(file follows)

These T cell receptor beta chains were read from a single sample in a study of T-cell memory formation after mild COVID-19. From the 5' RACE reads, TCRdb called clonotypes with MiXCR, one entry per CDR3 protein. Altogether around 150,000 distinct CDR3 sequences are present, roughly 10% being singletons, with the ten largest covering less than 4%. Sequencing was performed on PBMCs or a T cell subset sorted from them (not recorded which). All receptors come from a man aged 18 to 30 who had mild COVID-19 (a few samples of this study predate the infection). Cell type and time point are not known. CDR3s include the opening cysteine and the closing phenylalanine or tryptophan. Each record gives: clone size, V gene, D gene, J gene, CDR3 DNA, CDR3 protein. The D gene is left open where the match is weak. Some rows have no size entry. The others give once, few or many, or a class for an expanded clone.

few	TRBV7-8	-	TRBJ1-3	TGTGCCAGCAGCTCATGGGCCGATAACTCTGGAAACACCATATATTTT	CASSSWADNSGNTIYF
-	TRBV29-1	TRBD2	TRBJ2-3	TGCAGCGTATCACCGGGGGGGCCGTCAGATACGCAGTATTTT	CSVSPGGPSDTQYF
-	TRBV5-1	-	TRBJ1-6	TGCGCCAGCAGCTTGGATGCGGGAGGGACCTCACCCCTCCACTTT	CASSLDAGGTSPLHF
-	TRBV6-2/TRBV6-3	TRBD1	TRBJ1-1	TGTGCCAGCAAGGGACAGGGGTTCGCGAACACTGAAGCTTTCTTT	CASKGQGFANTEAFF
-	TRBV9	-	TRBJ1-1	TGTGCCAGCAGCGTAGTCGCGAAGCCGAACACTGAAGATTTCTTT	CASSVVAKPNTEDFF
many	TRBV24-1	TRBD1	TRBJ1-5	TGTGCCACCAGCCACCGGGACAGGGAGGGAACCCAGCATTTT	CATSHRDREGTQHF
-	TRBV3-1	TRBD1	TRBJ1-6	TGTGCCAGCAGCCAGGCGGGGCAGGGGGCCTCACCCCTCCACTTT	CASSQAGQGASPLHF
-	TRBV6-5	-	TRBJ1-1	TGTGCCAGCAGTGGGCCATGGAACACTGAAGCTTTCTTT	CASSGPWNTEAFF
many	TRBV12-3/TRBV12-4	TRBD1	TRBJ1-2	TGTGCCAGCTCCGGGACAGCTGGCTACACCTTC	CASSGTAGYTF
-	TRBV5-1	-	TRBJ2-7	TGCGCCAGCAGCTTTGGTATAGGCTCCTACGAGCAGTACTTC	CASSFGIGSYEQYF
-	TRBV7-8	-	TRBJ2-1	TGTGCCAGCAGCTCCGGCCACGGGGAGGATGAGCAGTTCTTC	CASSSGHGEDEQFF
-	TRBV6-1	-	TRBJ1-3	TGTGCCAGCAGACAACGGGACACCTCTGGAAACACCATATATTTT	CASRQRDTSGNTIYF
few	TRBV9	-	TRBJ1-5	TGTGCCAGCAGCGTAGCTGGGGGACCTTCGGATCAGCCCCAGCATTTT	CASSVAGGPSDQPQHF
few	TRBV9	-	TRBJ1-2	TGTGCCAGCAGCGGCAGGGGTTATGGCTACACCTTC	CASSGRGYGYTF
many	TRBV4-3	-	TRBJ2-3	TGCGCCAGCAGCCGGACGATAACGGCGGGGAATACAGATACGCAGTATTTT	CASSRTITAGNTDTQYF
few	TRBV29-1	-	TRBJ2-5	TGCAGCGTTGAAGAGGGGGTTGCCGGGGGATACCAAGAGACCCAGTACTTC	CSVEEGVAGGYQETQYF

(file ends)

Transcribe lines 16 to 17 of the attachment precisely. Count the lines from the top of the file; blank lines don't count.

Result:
many	TRBV4-3	-	TRBJ2-3	TGCGCCAGCAGCCGGACGATAACGGCGGGGAATACAGATACGCAGTATTTT	CASSRTITAGNTDTQYF
few	TRBV29-1	-	TRBJ2-5	TGCAGCGTTGAAGAGGGGGTTGCCGGGGGATACCAAGAGACCCAGTACTTC	CSVEEGVAGGYQETQYF